The car also shows the self-absorbed mentality of the owner. Arnold has a picture of himself spray-painted on the side of his car. The picture makes him look like a ‘pumpkin‘, which is in close association to the jack-o’-lantern.
Music plays an integral part in the story as it is constantly blaring in the background. It not only shows the influences of pop culture, but also the cloudy judgment, unrealistic hopes, dreams, sex, and sexual desire. Arnold uses the lyrics of popular songs to seduce and connect with Connie.
Portrayal of Death and the Maiden
The author has often mentioned the Death and the Maiden folktale to be one of her primary influences, where innocent Persephone is mesmerized by Hades, and has to live with him in the underworld for six months of the year.
In this story, Connie takes the role of Persephone and Arnold of Hades. The depiction of the fatal attraction of between the two, that of innocence towards evil and vice versa are closely connected. For example, Connie is drawn towards Arnold’s glare the moment she lays eyes on him at the drive-in restaurant, and she can’t quite take her eyes off him, even after his weird finger gesture.
The car too plays an important role in the game of seduction. From the golden color, to the painted phrases and number, all act like a flame attracting the moth towards him.
Connie is a starry-eyed 15-year-old girl. She is in that rebellious age, trying to have a foothold on maturity and adulthood, pretending to be wiser than she is. She is highly influenced by popular music and movies, and fantasizes about love and romance as shown in the movies. She prefers hanging out with her best friend at a drive-in restaurant and picking up boys. Connie is vain and self-centered like many other teenagers of her age, constantly looking into the mirror, has a fake, nervous giggle, and a flirty voice. She is the ‘pretty’ one in the family, and thus thinks herself to be superior than her mother and older sister. She often fights with them and ignores her family commitments.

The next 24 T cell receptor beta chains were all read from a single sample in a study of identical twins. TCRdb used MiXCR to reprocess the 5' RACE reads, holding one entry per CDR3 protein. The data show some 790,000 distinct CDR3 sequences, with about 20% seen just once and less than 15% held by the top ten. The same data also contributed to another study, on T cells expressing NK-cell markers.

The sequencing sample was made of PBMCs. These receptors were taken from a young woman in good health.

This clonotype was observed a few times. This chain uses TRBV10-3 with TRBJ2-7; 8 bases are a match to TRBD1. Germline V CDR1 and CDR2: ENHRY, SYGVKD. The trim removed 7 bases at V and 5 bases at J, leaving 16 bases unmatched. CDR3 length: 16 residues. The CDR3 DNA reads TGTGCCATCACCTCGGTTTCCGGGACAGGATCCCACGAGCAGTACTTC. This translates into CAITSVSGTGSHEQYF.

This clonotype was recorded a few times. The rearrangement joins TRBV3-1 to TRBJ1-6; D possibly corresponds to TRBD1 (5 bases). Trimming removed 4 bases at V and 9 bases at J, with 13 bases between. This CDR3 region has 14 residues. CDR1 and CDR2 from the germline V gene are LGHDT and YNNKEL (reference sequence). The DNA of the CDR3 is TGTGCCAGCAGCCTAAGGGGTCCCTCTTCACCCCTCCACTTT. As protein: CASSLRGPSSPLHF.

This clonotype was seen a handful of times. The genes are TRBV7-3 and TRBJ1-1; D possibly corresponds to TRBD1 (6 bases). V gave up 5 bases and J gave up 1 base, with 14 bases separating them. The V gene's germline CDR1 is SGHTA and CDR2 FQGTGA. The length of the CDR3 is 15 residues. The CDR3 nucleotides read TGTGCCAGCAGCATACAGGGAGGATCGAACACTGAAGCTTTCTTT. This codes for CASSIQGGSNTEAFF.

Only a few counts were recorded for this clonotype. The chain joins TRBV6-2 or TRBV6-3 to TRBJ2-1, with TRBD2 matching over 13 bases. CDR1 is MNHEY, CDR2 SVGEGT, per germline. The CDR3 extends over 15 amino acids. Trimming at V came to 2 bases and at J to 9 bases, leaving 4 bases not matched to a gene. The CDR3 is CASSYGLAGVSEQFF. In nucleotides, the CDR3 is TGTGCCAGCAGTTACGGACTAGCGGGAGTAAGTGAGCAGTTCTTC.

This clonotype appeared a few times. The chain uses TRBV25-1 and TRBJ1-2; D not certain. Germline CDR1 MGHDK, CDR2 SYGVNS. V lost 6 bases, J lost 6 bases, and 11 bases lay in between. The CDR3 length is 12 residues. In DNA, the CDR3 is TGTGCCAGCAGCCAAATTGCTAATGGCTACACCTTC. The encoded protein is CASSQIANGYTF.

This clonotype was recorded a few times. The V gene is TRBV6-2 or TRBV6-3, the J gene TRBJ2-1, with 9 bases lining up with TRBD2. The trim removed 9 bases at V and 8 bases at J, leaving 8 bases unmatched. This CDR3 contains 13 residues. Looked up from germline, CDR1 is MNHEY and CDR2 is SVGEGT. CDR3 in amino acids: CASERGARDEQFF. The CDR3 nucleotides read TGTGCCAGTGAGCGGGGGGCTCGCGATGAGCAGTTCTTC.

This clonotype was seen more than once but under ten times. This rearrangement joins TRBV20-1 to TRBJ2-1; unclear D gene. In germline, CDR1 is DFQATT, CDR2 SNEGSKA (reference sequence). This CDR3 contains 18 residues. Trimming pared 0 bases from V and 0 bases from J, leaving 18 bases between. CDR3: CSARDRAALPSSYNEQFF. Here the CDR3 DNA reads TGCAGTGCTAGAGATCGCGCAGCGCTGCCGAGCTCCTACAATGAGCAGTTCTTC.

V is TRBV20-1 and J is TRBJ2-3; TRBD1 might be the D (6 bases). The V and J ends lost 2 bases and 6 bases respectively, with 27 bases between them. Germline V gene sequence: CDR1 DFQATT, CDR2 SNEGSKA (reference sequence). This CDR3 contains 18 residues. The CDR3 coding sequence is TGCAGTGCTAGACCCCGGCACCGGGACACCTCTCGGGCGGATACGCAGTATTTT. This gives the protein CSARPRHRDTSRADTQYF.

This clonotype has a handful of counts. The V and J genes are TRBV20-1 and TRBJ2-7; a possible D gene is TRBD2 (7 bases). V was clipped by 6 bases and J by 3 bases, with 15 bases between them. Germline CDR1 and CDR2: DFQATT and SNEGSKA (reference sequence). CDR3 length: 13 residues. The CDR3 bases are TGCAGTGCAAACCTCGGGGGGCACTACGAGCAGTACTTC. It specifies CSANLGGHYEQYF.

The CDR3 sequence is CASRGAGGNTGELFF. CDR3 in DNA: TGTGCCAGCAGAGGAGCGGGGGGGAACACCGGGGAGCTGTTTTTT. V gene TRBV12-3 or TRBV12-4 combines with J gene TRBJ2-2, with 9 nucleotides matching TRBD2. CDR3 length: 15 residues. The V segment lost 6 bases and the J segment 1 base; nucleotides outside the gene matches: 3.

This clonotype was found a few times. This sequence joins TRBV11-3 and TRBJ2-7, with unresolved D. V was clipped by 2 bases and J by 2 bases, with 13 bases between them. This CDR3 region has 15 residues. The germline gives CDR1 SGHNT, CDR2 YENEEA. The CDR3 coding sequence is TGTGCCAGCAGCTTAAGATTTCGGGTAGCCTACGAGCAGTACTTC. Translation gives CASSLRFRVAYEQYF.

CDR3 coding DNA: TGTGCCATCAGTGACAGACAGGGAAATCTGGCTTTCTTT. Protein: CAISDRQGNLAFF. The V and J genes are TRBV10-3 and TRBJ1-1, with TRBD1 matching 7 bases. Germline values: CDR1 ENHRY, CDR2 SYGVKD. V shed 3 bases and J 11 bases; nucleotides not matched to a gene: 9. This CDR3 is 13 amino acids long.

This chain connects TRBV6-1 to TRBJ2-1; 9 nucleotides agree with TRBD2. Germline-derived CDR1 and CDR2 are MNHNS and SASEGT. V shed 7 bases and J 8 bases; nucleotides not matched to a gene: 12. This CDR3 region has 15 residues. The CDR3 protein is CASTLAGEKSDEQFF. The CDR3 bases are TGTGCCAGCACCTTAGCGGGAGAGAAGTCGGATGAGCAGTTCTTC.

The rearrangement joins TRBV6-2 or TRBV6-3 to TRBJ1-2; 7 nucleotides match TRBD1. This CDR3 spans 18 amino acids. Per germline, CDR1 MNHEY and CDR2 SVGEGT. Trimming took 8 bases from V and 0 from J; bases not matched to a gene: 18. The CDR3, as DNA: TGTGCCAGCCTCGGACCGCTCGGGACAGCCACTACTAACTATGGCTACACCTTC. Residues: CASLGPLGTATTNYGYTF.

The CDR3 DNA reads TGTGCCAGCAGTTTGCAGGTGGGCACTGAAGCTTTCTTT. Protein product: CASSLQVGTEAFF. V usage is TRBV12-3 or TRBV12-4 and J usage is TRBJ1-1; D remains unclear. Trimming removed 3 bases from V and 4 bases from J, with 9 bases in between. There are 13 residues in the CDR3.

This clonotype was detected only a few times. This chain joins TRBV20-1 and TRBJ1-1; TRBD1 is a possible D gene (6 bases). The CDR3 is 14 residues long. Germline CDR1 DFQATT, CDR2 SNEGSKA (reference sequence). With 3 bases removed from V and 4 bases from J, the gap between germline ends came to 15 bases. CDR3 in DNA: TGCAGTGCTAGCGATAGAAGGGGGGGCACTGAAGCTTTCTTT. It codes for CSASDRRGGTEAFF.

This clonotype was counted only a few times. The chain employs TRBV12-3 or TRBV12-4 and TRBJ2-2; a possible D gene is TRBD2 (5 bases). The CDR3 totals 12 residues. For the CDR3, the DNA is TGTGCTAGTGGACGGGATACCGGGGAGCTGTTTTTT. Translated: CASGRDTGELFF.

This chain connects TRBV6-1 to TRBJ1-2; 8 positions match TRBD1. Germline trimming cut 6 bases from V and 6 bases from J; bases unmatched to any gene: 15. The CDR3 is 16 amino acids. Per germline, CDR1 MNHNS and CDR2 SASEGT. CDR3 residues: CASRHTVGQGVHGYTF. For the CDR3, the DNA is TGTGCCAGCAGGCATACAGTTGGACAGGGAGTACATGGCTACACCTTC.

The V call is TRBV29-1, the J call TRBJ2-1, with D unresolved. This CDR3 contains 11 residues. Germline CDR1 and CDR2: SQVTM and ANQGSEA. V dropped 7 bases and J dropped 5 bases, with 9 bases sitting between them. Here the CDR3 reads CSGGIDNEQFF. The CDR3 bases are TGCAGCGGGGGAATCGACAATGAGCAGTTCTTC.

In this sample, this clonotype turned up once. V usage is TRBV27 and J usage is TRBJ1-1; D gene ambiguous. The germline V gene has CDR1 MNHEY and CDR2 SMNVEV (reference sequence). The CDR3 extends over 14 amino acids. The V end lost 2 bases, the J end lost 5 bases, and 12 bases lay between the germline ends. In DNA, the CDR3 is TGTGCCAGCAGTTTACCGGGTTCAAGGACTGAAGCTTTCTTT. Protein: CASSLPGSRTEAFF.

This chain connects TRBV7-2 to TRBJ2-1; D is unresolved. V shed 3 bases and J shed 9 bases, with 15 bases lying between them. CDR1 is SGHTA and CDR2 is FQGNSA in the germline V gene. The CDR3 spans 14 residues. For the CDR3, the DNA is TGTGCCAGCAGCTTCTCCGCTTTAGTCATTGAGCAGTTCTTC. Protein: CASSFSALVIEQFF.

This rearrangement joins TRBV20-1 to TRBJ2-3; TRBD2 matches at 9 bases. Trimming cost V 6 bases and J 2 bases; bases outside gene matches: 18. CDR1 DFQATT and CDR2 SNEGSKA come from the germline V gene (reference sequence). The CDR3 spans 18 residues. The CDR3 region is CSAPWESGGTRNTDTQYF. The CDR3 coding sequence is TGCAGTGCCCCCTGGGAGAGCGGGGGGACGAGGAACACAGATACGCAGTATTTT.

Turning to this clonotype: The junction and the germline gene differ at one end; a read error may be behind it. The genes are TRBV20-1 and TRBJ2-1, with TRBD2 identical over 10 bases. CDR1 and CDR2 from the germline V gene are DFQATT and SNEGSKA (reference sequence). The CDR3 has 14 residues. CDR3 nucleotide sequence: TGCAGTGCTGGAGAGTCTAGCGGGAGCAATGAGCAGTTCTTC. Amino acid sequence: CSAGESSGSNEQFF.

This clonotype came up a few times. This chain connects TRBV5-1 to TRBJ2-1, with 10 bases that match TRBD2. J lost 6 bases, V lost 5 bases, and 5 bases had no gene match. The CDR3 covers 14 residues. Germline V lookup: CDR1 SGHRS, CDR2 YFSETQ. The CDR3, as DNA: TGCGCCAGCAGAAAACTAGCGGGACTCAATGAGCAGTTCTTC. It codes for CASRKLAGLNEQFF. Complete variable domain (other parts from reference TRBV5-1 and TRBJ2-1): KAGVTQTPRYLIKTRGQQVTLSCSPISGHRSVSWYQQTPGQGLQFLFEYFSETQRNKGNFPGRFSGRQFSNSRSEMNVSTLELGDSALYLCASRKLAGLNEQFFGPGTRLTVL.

She seems a little foolish from the choice she made of stepping out to meet a complete stranger. She is smart enough to know the dangers of going off with a stranger. She asks wise-enough questions regarding his age, and not going over to the other side of the car. However, at the end of the story, Connie is made to see the stark truth about the perception she had about herself and adulthood. She takes a bold step of choosing her family’s safety rather than her own.
Arnold introduces himself as Arnold Friend, which closely hints towards ‘An Old Fiend’. Fiend directly implies to the devil, evil, or demon. He knows the power of his voice and words, and the effect it can have on innocent girls.
There is malice behind his mind control games; he wanted Connie to do as he wills out of free will. When it goes against his will, he indirectly threatens to hurt her family if she didn’t join them. Thus, he ends forcing her without even laying a finger on her. You can observe his need to control when he begins to get sexually explicit with Connie by saying, “…. I’ll hold you so tight you won’t think you have to try to get away or pretend anything because you’ll know you can’t…. and you’ll give in to me and you’ll love me …“. His smooth threats soon pay off, and Connie soon follows.
Portrayal of Women
From the outside, Connie’s family seems like any other ‘normal family’. The story mostly revolves around Connie, with little attention towards her mother and sister, and almost no attention towards her father. However, Arnold makes his vision about her very clear; she is no more than a lover for him, who loves him in return. She is seen as a sex object without a free will.
Fantasy and Reality
Connie often portrays herself as a mature woman, paying extra attention to superficial things, viz., her looks. She contradicts her portrayal with her behavior, by sneaking off and meeting boys like Eddie and going into the dark alley alone with him.
However, she is confronted by Arnold Friend who makes her look at adulthood more closely, thus forcing her to leave her childhood and silly adolescent fantasies about love and romance behind her, and to step into realities of a mature woman. She is forced to make a choice between her family and herself.
Vision of America
The story is set in the ’60s, post-World War II, where many were questioning values of life. The civil rights movement and hippie culture pushed many towards experimenting with their sexuality. The story shows a mirror of such a superficial, promiscuity, celebrity-obsessed culture, which plays an integral role on naive minds.
The story – Where Are You Going? Where Have You Been? – like many other stories, takes a closer look at society, culture, and problems. It is a reoccurring story that often keeps showing its ugly side with the rapid disintegration of a solid family structure, teenagers under influences, and perverted minds taking advantage of such situations.